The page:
Susan Bee, illustrator
(Toronto: Book Thug, 2010)
order from Small Press Distribution
order from Book Thug
Meredith Quartermain’s Recipes from the Red Planet pays homage in its title and inspiration to Jack Spicer’s notion of the poet as a conduit of language that seems to come from a source other than a consciously creating self, Martian signals being his memorable metaphor for this otherness of the poetic voice. But voice it is nonetheless, and whatever metaphor serves to describe the source of the poetic energy (Martians, radio signals, parasites, or invaders), the voices in Quartermain’s prose poems take center stage as they rant, apostrophize, soliloquize, surreal-ize, tell tall tales. Her stage is populated by a host of selves and others engaged in playful—often seriously playful—dialogue, and fittingly illustrated by six wonderfully quirky and surreal collages by Susan Bee.
Book Thug appropriately placed this collection in its Department of Narrative Studies series: even when the speaking voices and time dimension of the stories seem most fractured, thing happen and voices talk about them. The narratives’ layered effect gives the illusion of alien languages and customs from different planets colliding to form new alien cultures that come into being in the act of reading. And the overlapping narratives create meaning that is in its own mysterious way decipherable yet also porous to allow variations of understanding and delight.
Perhaps it’s apropos that poetry claiming, tongue in cheek, alien provenance doesn’t come across as traditional lyrical, meditative poetry. In Recipes from the Red Planet, there’s a wildness, often breathlessness, to the voices that broadcast dramatic and narrative speech celebrating the free, unfettered riffing of imagination.
Unfettered isn’t synonymous, however, with disengaged. Although some poems in the collection revel in linguistic play for its own sake (not to say that such play isn’t politically engaged, at least not overtly), the playful stream of words more often than not swarms around and explores something of concern to her—a memory, a place, or social injustice, for example. Such concerns are what Spicer called the poet’s personal “furniture,” which the “Martians” work with, arrange, and invest with clues. For Spicer, the furniture—the poet’s language, memory, knowledge, idiosyncrasies as a human being—are not as relevant as his or her ability to clear the room of personal desire (“this is what I want the poem to say”) and allow the Martians to inhabit the furnished space and their voices to stream, as if through a neutral conduit, into the typing fingers.
But the furniture is there nonetheless—Spicer never claimed that poetic dictation involved becoming a tabula rasa and letting go of one’s beliefs, but that in allowing an otherness to flow through, those beliefs might not come across the way one expected. If a poet wants to write about Vietnam, Spicer says, the Martians might end up talking about about ice-skating in Vermont (as Norman Mailer did when he exposed the horrors of the Vietnam War by telling the tale of an unsportsman-like bear hunt in Alaska).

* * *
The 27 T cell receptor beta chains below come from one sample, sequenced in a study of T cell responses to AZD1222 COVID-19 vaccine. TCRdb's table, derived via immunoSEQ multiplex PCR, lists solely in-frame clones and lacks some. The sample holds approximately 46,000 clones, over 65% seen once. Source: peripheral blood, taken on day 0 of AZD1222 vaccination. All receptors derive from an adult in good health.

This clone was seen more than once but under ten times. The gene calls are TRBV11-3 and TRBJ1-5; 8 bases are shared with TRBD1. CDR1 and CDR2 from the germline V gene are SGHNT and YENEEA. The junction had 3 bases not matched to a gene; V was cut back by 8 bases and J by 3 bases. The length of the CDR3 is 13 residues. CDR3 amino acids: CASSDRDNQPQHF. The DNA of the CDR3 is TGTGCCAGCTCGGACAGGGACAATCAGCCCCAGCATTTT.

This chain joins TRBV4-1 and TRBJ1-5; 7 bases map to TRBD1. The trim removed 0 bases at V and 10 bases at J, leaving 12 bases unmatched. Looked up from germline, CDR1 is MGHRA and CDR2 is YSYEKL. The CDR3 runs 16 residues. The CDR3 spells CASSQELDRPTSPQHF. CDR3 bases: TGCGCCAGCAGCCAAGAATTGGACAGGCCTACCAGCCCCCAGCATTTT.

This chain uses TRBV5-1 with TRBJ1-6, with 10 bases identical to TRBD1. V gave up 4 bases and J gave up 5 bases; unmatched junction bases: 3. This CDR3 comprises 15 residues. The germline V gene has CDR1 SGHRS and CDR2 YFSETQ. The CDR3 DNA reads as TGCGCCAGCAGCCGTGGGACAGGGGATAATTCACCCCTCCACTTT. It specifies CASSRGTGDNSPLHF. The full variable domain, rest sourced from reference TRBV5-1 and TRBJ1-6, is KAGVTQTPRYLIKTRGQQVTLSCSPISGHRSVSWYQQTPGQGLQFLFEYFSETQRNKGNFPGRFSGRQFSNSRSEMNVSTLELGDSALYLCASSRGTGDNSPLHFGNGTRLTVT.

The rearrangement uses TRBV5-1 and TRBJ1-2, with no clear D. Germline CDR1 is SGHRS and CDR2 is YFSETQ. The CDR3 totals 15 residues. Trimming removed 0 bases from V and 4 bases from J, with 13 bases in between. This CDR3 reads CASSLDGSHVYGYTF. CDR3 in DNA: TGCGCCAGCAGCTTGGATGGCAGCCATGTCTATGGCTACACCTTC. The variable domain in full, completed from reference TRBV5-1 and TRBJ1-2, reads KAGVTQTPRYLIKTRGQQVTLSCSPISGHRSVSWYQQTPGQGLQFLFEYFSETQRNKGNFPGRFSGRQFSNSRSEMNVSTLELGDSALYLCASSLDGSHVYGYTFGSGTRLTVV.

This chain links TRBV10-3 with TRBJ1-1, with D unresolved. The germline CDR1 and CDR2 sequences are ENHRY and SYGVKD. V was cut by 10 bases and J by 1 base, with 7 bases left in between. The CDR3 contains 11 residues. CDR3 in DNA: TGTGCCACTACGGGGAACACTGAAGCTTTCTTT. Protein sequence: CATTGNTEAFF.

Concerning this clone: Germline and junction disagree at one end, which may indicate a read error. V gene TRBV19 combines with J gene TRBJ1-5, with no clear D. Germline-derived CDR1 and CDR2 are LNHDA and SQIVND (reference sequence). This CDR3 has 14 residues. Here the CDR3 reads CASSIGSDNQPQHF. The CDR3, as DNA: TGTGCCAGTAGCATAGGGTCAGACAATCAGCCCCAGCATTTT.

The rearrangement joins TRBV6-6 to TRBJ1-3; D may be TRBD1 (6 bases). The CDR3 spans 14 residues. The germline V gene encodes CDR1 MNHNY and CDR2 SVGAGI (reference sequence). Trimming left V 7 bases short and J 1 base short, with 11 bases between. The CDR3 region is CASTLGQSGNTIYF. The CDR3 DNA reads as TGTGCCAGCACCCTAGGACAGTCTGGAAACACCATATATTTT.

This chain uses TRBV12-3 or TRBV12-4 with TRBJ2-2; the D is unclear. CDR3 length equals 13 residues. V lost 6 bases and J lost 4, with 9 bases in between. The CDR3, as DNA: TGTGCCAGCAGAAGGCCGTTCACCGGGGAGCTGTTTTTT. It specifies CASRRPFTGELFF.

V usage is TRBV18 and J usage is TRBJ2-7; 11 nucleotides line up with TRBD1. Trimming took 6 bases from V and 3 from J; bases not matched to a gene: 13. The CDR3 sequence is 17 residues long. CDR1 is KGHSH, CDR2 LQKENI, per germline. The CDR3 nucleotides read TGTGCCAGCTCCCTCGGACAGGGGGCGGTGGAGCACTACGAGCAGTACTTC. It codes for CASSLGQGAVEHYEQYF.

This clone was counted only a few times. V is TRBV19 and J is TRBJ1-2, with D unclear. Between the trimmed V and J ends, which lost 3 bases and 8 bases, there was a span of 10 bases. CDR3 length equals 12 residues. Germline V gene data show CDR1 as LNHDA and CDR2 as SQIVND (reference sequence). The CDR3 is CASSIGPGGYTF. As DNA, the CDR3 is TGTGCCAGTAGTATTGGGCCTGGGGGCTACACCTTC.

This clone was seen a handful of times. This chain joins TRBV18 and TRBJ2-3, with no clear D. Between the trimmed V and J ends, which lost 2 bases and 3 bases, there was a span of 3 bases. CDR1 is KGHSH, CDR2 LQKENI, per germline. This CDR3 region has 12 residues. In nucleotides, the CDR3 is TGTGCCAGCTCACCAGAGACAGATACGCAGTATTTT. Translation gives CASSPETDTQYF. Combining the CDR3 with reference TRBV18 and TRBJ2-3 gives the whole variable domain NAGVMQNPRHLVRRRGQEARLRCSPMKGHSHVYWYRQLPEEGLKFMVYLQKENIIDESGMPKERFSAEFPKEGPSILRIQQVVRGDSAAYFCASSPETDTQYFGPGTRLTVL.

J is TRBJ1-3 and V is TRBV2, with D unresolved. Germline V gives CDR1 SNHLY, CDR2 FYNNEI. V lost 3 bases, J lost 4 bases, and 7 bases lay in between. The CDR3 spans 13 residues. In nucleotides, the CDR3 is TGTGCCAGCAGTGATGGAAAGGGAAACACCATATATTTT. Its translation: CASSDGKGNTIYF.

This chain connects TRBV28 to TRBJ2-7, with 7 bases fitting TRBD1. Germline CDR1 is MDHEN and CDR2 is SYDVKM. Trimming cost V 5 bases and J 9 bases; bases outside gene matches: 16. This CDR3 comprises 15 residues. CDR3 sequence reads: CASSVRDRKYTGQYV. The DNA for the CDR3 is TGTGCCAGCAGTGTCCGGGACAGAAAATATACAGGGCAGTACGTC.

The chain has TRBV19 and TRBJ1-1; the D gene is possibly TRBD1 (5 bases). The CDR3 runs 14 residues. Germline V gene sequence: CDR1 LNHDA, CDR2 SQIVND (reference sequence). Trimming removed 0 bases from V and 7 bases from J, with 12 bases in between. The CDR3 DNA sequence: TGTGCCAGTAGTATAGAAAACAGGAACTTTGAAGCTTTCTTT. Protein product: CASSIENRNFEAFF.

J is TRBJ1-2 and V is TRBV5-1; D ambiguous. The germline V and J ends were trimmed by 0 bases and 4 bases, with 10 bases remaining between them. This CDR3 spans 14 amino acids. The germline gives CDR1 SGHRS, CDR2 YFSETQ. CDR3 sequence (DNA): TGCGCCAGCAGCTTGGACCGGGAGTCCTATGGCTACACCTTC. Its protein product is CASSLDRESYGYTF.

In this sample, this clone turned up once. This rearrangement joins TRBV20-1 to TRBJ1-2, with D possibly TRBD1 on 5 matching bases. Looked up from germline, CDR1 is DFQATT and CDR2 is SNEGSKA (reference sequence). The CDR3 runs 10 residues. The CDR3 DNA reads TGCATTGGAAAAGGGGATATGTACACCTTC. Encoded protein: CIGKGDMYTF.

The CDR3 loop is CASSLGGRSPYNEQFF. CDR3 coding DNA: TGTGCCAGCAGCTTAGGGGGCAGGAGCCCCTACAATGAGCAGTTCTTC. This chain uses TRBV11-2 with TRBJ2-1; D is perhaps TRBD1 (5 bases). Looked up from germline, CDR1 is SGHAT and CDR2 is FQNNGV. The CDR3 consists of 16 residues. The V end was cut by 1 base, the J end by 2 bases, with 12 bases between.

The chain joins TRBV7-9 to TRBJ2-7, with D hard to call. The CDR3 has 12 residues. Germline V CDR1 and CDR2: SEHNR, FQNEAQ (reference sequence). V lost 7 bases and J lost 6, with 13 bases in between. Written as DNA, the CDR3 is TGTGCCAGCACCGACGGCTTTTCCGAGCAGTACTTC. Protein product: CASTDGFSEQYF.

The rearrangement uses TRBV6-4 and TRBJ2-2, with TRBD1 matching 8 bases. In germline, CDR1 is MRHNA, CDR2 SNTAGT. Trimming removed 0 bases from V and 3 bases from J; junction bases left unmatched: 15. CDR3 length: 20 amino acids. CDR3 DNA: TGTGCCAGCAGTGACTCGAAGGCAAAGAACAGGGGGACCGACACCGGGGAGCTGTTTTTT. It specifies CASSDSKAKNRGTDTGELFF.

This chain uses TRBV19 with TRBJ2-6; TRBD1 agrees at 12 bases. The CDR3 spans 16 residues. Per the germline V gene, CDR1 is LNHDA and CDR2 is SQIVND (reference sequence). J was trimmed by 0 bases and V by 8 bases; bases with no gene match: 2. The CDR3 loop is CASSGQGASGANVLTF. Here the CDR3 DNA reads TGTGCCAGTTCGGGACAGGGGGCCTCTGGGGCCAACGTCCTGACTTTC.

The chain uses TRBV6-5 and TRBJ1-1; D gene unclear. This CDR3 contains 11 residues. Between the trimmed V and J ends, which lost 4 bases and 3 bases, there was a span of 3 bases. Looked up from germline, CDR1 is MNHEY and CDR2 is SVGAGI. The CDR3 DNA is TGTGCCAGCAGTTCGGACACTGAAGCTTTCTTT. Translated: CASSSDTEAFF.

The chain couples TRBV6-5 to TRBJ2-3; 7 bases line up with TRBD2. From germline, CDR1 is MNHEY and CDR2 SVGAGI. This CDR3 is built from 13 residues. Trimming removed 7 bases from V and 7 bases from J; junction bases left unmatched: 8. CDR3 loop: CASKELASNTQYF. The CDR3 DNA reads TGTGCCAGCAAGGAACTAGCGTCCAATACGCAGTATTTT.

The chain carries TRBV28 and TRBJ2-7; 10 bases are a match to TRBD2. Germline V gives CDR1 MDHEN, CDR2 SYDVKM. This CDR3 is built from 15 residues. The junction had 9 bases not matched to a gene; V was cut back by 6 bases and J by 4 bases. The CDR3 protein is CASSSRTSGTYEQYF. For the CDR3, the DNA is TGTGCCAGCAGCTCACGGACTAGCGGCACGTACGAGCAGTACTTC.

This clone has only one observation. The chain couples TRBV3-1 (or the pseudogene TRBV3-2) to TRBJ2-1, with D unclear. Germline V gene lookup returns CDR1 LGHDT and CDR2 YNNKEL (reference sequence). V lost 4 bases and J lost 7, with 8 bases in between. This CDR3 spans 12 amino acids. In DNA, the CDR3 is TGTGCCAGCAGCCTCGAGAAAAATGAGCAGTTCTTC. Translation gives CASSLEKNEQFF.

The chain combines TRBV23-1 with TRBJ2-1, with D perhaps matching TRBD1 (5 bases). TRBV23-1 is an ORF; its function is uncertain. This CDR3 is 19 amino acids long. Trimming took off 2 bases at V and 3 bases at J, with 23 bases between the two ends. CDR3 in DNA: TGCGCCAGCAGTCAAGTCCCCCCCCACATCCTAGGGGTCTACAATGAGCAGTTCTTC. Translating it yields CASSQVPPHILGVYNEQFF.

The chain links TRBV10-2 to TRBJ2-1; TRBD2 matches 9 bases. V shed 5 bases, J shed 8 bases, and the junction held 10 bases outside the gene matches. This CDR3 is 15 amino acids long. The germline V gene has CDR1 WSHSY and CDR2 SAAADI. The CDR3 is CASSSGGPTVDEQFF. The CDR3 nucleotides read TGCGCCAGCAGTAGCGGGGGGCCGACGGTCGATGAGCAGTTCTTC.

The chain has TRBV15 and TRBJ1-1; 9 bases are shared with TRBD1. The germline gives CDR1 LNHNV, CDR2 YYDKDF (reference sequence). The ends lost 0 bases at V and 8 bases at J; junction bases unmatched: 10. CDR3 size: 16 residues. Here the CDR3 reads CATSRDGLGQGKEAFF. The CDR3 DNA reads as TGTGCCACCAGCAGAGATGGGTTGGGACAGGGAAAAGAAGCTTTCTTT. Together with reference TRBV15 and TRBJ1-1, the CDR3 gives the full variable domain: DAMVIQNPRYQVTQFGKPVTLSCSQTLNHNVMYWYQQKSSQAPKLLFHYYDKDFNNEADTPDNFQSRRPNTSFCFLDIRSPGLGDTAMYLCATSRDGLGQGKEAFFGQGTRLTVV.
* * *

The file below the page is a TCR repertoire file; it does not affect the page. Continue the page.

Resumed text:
Quartermain’s perspectives on feminism, corporate misconduct, and the rescue of voices lost to the shadows of history come through clearly, and true to Spicer’s ideas about poetic dictation, these ideas are voiced by her “Martians” in wild tangents, unexpected flights, and strange juxtapositions. Personal opinion has not left the room, but a chorus of voices (and here the invasion metaphor seems apt) swarm into the room, rearranging the furniture as they please, creating surreal parables and buildings haunted with swirling voices. Agenda may seem secondary to the thrill of linguistic play, yet that ludic impulse is also intimately intertwined with the political. In the tradition of dystopian science fiction’s tactic of cognitive estrangement1, Quartermain’s Martians defamiliarize the inhumanity that is too often taken for granted, providing fresh perspectives on the troubled history of Earthlings.
One poem that exemplifies such defamiliarization while also invoking Spicer’s Martian metaphor is the delightfully comical “A Disagreement over Lunch.” A woman asserts to a man over lunch that architecture is not only a human activity but a phenomenon of living beings—ants, for instance—that manipulate their environment under biological pressure: a decidedly anti-heroic point of view. But the man, firmly in the Ayn Rand camp, prefers to see the architecture of humans as heroically creative and uniquely above animal constructions.